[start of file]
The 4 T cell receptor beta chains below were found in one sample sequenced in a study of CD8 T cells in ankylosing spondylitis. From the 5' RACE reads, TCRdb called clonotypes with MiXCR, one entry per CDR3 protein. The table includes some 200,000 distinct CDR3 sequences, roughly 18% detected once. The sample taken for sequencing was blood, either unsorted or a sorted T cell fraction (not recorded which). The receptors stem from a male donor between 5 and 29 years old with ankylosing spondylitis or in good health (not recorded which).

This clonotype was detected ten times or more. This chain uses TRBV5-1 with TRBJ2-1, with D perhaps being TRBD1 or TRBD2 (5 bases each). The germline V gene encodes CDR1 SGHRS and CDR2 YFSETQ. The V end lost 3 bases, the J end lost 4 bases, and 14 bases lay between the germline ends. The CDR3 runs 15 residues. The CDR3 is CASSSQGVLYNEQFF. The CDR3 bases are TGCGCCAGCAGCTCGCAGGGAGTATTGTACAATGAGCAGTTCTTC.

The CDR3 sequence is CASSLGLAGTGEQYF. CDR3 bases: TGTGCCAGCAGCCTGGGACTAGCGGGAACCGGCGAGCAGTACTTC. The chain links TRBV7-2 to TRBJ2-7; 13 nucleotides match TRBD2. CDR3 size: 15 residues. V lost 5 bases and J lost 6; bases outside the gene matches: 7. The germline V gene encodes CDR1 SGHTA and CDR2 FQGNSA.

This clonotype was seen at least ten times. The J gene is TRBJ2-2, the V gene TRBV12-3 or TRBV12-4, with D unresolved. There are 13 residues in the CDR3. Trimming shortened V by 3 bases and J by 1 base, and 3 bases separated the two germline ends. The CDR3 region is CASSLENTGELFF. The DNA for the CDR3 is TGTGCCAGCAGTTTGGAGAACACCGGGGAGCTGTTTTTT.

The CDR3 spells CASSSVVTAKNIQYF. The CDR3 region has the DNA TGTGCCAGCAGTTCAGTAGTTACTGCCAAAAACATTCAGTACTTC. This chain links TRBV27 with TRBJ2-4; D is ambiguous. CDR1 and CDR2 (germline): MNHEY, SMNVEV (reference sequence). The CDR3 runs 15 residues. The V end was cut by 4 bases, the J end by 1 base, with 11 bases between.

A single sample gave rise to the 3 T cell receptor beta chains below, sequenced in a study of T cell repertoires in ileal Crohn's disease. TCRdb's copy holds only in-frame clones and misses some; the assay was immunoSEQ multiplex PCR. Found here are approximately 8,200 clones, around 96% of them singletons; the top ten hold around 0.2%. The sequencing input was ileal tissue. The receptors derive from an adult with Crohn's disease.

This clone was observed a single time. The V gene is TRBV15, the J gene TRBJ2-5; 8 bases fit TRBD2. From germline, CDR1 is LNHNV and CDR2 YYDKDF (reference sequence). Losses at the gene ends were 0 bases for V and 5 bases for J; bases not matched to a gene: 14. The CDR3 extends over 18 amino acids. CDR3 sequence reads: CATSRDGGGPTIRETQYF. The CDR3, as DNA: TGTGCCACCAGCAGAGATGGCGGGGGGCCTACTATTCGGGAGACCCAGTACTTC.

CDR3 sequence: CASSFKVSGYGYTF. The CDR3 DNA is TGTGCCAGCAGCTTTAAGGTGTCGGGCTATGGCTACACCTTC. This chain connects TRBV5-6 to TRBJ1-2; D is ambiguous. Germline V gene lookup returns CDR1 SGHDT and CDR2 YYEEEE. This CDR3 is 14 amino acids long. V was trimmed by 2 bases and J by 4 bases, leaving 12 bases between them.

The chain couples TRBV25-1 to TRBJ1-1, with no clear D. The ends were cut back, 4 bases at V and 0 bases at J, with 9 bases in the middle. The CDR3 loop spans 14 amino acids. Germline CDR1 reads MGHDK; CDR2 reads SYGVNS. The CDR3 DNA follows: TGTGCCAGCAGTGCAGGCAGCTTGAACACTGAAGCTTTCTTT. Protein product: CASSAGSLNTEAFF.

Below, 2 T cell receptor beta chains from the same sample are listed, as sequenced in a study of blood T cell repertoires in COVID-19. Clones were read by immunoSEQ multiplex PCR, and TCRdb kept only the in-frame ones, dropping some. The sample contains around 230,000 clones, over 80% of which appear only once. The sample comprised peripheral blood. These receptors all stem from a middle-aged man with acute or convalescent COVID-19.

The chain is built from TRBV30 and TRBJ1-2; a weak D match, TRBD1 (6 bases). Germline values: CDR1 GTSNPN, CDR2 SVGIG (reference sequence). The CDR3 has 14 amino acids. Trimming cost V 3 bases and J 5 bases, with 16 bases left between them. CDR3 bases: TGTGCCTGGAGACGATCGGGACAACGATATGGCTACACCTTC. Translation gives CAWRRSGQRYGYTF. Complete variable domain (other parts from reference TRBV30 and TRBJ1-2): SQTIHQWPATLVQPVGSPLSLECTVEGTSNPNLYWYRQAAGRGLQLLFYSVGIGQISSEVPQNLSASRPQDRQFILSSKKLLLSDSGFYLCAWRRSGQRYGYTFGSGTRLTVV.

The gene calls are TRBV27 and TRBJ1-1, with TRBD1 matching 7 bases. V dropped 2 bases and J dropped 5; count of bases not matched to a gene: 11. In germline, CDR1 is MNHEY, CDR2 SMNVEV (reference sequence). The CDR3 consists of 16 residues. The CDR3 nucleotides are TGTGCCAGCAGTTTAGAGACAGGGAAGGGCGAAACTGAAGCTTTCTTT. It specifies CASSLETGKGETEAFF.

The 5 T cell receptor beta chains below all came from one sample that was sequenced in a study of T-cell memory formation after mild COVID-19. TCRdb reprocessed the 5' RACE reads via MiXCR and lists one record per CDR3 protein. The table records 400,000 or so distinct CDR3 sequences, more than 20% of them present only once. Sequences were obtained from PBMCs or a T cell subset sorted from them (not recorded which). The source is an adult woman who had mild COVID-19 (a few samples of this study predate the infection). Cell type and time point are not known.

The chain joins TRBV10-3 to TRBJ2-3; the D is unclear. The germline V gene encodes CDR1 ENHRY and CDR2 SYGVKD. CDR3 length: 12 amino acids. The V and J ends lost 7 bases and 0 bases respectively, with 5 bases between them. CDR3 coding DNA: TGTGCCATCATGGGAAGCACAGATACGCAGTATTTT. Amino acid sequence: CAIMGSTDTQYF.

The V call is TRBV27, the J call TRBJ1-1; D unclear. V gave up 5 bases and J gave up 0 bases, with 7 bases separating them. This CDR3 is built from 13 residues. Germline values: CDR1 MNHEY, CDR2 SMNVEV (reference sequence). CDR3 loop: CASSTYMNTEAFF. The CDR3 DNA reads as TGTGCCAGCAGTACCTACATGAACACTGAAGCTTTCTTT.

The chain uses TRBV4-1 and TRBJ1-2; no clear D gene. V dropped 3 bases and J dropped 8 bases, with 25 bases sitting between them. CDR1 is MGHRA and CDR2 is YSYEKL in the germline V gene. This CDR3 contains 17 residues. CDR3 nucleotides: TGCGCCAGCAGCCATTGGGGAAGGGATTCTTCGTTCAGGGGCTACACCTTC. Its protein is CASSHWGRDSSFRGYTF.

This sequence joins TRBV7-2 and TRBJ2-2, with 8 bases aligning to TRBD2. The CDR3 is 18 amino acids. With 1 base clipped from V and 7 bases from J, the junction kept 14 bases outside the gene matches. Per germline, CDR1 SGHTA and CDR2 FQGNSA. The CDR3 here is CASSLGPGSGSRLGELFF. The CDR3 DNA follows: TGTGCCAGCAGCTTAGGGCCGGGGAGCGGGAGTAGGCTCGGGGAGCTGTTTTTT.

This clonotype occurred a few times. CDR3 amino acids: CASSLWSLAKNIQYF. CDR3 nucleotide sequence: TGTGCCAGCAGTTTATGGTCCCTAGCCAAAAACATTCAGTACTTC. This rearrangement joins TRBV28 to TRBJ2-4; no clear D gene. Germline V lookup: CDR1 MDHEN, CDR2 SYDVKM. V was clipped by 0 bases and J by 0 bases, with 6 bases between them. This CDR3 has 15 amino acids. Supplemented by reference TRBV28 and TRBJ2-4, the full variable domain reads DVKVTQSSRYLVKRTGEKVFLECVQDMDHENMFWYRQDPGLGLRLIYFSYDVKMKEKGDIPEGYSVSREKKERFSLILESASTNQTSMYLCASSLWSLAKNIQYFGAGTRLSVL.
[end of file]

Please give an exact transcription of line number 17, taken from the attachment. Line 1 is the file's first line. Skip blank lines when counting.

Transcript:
This sequence joins TRBV7-2 and TRBJ2-2, with 8 bases aligning to TRBD2. The CDR3 is 18 amino acids. With 1 base clipped from V and 7 bases from J, the junction kept 14 bases outside the gene matches. Per germline, CDR1 SGHTA and CDR2 FQGNSA. The CDR3 here is CASSLGPGSGSRLGELFF. The CDR3 DNA follows: TGTGCCAGCAGCTTAGGGCCGGGGAGCGGGAGTAGGCTCGGGGAGCTGTTTTTT.